The production of colours in small hard cakes, begun in England by the Reeves firm c. 1780, was, however, a crucial development. Portable watercolour boxes, available from the early 18th century, were readily adapted to these and developed into the boxes with pans or cakes of colour used from the 19th century onwards. Tube colours, containing additional glycerine as a plasticizer, are currently preferred by most professionals. Modern pigments are generally synthetic and, being very fine-ground, produce smooth and regular washes rather than the granular effects so vigorously exploited by earlier artists; however, they are also exceptionally pure and lend themselves to a wide range of colour mixes. Colours are mixed on watercolour palettes or on china plates or saucers.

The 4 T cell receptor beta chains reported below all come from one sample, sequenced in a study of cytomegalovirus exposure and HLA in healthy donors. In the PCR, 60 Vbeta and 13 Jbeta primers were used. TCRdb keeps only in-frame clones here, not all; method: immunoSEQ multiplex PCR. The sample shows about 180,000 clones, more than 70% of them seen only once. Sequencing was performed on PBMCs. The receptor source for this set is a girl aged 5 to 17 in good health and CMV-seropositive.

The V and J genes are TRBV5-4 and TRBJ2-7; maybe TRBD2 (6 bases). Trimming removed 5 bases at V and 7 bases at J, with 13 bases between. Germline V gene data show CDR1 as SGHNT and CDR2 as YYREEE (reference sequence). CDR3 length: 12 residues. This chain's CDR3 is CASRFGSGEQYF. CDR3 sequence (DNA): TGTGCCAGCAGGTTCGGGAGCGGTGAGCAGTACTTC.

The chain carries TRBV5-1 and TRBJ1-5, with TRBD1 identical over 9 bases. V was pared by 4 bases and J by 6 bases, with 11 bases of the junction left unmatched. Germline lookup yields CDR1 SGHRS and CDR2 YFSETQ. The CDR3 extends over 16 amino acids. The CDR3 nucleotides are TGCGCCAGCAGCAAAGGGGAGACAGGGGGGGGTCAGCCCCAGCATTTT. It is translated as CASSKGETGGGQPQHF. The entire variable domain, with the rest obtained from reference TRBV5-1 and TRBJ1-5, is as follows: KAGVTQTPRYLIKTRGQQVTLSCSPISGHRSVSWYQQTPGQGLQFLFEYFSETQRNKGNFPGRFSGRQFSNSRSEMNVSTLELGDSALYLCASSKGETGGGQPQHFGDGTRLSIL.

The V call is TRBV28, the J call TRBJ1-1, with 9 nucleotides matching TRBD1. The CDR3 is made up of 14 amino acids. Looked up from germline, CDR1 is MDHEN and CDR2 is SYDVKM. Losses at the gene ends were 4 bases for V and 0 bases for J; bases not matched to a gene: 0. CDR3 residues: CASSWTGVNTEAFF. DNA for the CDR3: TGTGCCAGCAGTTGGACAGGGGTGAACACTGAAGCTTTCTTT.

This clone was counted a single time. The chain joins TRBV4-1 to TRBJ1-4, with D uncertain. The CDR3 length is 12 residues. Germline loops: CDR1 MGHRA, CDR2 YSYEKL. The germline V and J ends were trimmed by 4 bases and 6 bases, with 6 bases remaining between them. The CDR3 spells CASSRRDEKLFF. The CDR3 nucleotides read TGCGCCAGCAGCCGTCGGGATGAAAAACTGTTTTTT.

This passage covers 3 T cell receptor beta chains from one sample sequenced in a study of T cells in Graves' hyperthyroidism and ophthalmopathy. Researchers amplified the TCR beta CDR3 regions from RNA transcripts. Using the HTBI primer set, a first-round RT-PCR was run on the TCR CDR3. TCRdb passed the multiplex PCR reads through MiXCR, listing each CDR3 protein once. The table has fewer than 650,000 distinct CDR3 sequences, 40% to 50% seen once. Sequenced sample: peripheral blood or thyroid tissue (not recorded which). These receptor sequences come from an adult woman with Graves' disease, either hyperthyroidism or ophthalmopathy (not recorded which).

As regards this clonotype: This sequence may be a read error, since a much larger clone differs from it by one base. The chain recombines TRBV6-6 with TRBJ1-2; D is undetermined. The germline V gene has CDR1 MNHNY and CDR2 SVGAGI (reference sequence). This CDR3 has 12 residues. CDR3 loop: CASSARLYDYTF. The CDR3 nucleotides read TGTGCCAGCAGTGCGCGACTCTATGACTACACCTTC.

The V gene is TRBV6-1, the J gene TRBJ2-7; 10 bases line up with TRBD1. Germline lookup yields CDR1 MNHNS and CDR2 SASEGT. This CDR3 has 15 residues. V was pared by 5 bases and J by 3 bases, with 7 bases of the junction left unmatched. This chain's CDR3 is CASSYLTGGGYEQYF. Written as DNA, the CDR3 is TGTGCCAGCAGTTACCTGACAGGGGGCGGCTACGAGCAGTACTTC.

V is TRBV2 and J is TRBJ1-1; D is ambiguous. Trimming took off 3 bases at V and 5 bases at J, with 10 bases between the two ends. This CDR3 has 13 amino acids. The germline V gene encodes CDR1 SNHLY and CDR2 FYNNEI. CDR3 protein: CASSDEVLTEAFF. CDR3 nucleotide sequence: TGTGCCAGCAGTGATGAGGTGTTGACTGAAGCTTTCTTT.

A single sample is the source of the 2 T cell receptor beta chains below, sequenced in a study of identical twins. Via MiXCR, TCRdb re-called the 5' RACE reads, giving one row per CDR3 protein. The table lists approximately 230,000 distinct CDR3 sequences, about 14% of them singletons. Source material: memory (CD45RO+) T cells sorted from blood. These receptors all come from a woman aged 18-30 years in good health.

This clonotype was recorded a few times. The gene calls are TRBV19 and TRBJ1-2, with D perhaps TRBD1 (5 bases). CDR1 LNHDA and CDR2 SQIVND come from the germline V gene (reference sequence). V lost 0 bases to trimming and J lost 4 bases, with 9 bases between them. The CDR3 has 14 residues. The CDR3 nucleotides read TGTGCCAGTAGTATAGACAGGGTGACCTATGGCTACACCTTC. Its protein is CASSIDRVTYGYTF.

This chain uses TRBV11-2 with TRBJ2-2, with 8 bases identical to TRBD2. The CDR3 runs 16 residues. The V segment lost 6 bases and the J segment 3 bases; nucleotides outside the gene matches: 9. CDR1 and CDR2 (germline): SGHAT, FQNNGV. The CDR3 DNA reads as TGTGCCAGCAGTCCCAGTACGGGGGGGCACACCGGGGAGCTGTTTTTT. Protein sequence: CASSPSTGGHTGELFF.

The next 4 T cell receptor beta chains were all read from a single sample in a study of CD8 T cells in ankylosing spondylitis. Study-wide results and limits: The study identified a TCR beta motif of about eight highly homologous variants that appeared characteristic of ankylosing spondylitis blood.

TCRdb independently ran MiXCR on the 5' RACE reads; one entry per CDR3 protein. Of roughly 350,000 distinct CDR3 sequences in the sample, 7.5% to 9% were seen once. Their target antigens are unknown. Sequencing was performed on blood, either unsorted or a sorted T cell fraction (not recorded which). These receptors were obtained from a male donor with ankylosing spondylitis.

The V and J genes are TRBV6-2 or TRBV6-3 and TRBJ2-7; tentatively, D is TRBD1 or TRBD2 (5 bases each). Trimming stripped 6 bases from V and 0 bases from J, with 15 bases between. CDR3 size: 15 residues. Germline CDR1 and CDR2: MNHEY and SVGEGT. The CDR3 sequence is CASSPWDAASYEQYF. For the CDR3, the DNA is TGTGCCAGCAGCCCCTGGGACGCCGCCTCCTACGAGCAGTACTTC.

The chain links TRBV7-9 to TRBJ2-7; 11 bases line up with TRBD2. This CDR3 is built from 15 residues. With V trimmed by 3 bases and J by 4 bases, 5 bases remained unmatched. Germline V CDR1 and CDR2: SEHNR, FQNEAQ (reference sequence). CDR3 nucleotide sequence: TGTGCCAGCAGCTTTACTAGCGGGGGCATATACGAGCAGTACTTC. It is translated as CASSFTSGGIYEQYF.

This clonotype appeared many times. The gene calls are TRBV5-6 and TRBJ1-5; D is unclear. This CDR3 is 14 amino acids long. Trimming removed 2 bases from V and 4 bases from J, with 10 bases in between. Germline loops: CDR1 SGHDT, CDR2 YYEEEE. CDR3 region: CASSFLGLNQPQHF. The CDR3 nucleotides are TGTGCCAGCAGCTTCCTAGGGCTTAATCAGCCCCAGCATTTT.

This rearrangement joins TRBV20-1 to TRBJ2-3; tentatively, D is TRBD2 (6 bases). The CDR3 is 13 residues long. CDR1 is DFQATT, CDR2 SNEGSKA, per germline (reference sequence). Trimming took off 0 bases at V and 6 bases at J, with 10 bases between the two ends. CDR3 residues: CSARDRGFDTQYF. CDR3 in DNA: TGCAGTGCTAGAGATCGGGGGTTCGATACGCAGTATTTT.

So that washes flow steadily over the paper without running out of control of the brush, the studio watercolourist generally works on an easel or drawing board inclined at an angle of 5° to 10°. The paper, first moistened and stretched, is mounted over a frame or board and held tight and smooth. If working outdoors on a large scale, the artist may use a folding easel. Brushes must be strong but pliant and should not abrade the damp paper. They should readily twist to a fine point when required (traditionally this was done in the mouth). Early Chinese painters turned to deer, fox, rabbit and even to rats’ whiskers or kingfishers’ beaks for appropriately fine hairs. More recently, expensive brushes have been made from red sable, more economical ones from camel-hair. Artists in the 18th and 19th centuries used broader brushes than those now preferred. Early brushes were set into quill handles; from the mid-19th century onwards these were replaced by wooden handles with nickel or aluminium fixings.